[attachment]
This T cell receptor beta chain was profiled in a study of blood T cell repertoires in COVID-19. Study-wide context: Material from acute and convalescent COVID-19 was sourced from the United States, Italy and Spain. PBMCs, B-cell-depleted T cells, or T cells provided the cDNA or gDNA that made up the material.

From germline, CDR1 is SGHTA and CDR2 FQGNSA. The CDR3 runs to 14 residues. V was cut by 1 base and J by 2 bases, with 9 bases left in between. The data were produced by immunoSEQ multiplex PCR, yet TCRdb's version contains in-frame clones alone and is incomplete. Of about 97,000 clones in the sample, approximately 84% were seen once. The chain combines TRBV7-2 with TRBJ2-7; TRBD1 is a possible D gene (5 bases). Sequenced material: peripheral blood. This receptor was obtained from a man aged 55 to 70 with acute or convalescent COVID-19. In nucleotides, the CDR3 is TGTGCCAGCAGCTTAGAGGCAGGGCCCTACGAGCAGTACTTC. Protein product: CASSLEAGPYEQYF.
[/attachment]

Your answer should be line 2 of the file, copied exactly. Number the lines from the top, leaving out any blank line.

From germline, CDR1 is SGHTA and CDR2 FQGNSA. The CDR3 runs to 14 residues. V was cut by 1 base and J by 2 bases, with 9 bases left in between. The data were produced by immunoSEQ multiplex PCR, yet TCRdb's version contains in-frame clones alone and is incomplete. Of about 97,000 clones in the sample, approximately 84% were seen once. The chain combines TRBV7-2 with TRBJ2-7; TRBD1 is a possible D gene (5 bases). Sequenced material: peripheral blood. This receptor was obtained from a man aged 55 to 70 with acute or convalescent COVID-19. In nucleotides, the CDR3 is TGTGCCAGCAGCTTAGAGGCAGGGCCCTACGAGCAGTACTTC. Protein product: CASSLEAGPYEQYF.